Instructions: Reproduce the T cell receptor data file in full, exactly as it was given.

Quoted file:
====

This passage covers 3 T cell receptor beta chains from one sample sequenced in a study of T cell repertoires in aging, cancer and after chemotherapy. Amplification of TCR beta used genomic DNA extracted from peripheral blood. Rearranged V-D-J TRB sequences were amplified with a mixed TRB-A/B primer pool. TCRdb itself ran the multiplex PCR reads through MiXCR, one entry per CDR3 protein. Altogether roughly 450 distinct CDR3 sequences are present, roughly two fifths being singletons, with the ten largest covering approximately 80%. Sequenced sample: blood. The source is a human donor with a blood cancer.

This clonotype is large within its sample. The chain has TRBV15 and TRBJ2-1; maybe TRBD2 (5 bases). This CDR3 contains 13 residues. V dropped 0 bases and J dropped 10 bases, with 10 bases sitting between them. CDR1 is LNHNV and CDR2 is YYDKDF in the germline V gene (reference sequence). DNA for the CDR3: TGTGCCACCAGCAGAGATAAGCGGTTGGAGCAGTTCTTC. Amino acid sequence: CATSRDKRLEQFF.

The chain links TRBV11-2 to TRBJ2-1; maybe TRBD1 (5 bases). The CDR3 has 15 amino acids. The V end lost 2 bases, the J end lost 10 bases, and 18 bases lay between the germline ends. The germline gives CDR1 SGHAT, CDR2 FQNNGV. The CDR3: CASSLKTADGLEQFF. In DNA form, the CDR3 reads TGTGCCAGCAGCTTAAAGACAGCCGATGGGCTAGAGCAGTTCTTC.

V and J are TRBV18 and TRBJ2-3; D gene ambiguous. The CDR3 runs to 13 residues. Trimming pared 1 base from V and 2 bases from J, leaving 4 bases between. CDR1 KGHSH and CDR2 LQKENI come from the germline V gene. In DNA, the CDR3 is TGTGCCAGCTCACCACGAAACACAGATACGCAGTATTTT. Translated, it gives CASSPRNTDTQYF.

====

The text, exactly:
This passage covers 3 T cell receptor beta chains from one sample sequenced in a study of T cell repertoires in aging, cancer and after chemotherapy. Amplification of TCR beta used genomic DNA extracted from peripheral blood. Rearranged V-D-J TRB sequences were amplified with a mixed TRB-A/B primer pool. TCRdb itself ran the multiplex PCR reads through MiXCR, one entry per CDR3 protein. Altogether roughly 450 distinct CDR3 sequences are present, roughly two fifths being singletons, with the ten largest covering approximately 80%. Sequenced sample: blood. The source is a human donor with a blood cancer.

This clonotype is large within its sample. The chain has TRBV15 and TRBJ2-1; maybe TRBD2 (5 bases). This CDR3 contains 13 residues. V dropped 0 bases and J dropped 10 bases, with 10 bases sitting between them. CDR1 is LNHNV and CDR2 is YYDKDF in the germline V gene (reference sequence). DNA for the CDR3: TGTGCCACCAGCAGAGATAAGCGGTTGGAGCAGTTCTTC. Amino acid sequence: CATSRDKRLEQFF.

The chain links TRBV11-2 to TRBJ2-1; maybe TRBD1 (5 bases). The CDR3 has 15 amino acids. The V end lost 2 bases, the J end lost 10 bases, and 18 bases lay between the germline ends. The germline gives CDR1 SGHAT, CDR2 FQNNGV. The CDR3: CASSLKTADGLEQFF. In DNA form, the CDR3 reads TGTGCCAGCAGCTTAAAGACAGCCGATGGGCTAGAGCAGTTCTTC.

V and J are TRBV18 and TRBJ2-3; D gene ambiguous. The CDR3 runs to 13 residues. Trimming pared 1 base from V and 2 bases from J, leaving 4 bases between. CDR1 KGHSH and CDR2 LQKENI come from the germline V gene. In DNA, the CDR3 is TGTGCCAGCTCACCACGAAACACAGATACGCAGTATTTT. Translated, it gives CASSPRNTDTQYF.